Not all Defaults are Strategic- By: Paul Escobedo
A study done by Brent White, an associate professor of law at the University of Arizona found that many mortgage defaults were driven by emotion, such as anger or fear. The study that consisted of a group of 350 people noted that some of these individuals purposely defaulted due to anxiety about their financial position, while others are angry because they see others receiving assistance from banking institutions while they are not.
Mr. White’s study was originally intended to focus on the study of “strategic defaults”. A strategic default is when a borrower decides not to pay even though they can afford their mortgage. This is often done because of the expectation of future financial difficulty. This practice has become more common with homeowners who are “underwater” on their mortgages – meaning that they owe more on their home loan than their home is worth. Strategic defaults are described by Mr. White as a “rational response” for homeowners who are underwater on their home loans.
A report by Morgan Stanley placed strategic defaults at 12 percent of all home mortgage defaults in the month of February. In 2007, the percentages were less than 4%. The speed these figures are growing alarms many lenders. Lenders are worried that borrowers who just walk away from their mortgages will increase the industries losses related to foreclosures. Current, foreclosures related to losses are in the hundreds of billions.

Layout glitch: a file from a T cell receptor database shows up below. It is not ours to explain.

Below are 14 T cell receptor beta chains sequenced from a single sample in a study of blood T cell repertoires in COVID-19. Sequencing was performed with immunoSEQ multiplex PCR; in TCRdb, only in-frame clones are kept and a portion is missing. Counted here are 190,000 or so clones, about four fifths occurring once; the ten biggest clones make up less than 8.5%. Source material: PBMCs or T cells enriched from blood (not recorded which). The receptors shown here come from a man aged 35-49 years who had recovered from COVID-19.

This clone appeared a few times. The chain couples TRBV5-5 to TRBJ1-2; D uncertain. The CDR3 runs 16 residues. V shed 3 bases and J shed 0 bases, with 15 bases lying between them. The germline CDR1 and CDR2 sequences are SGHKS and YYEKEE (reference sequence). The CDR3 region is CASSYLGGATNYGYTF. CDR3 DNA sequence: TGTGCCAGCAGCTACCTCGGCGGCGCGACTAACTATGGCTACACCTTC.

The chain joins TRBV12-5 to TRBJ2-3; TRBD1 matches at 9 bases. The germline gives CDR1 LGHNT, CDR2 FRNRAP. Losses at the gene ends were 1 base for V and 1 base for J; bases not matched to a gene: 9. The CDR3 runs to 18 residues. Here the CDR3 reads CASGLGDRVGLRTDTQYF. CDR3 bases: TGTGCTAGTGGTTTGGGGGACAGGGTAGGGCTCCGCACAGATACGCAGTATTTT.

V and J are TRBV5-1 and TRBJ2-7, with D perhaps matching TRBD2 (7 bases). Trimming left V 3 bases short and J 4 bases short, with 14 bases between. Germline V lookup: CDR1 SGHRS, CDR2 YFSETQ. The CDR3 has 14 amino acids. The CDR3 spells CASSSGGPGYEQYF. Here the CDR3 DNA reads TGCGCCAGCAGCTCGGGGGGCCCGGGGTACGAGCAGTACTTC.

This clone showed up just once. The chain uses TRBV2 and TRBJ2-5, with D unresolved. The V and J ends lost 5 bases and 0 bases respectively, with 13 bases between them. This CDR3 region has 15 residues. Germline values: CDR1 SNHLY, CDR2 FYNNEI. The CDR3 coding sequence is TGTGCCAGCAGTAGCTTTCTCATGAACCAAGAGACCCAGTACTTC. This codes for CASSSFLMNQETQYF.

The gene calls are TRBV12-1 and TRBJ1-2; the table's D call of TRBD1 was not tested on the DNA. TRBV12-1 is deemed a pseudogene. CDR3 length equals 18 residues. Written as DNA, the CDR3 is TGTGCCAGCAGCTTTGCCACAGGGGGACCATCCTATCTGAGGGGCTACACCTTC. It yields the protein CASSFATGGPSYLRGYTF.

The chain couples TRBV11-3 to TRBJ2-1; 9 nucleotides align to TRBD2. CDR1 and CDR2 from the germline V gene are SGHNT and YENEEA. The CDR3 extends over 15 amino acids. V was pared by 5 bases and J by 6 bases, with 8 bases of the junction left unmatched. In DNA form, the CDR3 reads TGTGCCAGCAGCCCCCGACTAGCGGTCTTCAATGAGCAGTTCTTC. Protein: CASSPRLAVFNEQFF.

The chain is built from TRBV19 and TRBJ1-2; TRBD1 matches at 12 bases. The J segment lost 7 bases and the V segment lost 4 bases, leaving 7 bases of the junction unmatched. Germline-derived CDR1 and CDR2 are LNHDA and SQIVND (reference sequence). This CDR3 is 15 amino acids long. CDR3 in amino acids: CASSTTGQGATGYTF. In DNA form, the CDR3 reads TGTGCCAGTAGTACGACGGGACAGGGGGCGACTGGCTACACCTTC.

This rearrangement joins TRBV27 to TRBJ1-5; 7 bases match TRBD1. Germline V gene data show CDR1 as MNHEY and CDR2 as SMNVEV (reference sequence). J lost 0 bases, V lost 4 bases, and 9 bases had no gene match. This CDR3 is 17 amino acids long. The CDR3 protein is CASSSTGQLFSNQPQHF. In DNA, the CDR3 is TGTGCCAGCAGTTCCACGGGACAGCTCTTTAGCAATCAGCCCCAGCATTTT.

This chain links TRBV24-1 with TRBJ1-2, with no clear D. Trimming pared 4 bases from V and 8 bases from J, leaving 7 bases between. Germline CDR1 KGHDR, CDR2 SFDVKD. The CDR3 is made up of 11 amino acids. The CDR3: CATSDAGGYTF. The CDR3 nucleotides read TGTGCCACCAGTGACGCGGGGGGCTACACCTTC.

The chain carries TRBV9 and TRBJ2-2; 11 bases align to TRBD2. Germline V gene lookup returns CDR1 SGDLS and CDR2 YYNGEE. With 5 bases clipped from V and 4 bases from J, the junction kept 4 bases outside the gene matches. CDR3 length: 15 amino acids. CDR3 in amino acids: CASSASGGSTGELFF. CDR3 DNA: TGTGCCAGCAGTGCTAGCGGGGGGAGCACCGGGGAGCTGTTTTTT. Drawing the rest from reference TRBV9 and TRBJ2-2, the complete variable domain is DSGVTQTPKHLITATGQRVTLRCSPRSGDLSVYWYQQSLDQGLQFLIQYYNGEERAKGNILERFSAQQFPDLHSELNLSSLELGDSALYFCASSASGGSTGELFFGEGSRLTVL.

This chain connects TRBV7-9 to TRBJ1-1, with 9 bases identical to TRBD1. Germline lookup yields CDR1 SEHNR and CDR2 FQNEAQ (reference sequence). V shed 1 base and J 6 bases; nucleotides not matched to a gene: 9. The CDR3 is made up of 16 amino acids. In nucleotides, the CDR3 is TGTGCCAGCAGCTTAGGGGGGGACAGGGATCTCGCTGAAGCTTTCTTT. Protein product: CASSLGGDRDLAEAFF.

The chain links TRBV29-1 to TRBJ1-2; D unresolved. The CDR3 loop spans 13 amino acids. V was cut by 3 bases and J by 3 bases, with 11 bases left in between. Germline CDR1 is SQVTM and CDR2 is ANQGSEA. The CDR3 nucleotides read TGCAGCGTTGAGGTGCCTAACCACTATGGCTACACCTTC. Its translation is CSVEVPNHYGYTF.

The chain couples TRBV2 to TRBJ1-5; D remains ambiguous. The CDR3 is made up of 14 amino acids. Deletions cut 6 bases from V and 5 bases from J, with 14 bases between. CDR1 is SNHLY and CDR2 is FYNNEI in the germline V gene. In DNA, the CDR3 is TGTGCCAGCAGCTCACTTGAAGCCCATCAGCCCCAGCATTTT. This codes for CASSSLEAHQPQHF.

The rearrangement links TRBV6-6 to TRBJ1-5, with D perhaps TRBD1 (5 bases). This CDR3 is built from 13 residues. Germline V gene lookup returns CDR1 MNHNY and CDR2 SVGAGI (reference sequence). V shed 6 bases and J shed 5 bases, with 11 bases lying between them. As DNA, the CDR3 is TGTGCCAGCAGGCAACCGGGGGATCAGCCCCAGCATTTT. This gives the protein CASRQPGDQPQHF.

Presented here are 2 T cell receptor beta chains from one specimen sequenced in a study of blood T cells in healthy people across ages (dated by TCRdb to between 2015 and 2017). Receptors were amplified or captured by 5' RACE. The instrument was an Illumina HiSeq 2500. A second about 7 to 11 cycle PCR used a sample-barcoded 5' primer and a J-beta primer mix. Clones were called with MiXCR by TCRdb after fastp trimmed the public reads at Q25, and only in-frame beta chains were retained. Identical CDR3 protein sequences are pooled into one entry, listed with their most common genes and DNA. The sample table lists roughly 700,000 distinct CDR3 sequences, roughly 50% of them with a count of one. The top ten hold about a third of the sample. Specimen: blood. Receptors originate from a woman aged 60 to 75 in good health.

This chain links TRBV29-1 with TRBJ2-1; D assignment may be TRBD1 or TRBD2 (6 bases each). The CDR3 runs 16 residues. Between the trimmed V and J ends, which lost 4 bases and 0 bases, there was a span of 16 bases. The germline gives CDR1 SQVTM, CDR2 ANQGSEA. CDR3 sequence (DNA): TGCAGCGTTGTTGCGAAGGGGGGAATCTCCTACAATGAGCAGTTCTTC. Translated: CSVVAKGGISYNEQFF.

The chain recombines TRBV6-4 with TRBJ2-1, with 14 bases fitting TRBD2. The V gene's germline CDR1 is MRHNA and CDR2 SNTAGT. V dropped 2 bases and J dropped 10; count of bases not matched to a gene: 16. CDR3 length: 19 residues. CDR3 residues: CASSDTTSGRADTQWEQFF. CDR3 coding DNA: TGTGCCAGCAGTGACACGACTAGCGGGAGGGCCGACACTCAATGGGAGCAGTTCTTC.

Morgan Stanley discovered that these bank owned homes are more likely to be found among borrowers with higher credit scores and more money available to them. These individuals continue to pay on their mortgages whether they can afford to do so or not. Often because of the shame associated with walking away from their home loan. Mr. White states that many borrowers will not even consider a strategic default until they have greatly depleted or exhausted their life’s savings.
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